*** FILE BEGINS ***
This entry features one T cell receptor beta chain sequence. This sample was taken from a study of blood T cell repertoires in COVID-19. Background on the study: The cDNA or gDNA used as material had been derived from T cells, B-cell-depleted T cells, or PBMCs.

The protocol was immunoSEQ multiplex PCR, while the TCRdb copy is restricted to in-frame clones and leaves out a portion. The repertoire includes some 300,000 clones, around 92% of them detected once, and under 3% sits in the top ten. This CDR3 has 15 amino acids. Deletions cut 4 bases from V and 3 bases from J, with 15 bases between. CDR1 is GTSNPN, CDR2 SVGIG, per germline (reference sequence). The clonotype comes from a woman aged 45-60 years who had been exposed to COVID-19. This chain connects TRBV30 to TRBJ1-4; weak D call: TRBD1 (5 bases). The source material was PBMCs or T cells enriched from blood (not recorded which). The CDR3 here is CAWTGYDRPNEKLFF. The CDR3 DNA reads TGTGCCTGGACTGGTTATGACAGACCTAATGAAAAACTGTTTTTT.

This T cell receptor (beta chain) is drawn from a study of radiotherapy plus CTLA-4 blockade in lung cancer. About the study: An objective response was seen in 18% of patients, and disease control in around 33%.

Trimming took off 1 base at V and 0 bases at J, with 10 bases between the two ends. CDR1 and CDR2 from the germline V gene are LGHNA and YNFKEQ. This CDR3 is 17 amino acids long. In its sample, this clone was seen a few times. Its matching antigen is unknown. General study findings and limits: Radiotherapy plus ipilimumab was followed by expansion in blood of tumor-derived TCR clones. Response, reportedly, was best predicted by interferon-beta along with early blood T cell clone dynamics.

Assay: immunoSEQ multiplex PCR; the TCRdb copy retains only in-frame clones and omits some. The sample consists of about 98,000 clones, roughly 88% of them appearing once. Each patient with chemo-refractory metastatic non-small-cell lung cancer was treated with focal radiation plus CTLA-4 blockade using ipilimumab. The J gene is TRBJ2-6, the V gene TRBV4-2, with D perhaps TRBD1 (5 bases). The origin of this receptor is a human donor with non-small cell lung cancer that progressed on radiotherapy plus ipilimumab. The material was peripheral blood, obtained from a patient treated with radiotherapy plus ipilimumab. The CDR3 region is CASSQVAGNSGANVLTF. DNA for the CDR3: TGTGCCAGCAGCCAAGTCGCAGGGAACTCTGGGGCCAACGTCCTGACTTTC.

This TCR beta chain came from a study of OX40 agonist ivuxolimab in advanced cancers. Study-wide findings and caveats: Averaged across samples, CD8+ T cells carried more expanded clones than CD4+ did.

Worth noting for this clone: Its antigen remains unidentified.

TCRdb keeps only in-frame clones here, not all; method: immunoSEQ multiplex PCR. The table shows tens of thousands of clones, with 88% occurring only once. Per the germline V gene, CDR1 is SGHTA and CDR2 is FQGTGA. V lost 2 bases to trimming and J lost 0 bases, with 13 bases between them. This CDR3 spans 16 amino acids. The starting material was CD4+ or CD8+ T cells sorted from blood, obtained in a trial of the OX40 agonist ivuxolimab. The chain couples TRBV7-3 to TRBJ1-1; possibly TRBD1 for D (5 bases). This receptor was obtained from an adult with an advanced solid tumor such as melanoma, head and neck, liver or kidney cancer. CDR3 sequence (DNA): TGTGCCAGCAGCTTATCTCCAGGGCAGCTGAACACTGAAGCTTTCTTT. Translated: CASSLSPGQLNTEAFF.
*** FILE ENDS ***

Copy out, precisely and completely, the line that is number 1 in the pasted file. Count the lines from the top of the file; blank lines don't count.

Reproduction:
This entry features one T cell receptor beta chain sequence. This sample was taken from a study of blood T cell repertoires in COVID-19. Background on the study: The cDNA or gDNA used as material had been derived from T cells, B-cell-depleted T cells, or PBMCs.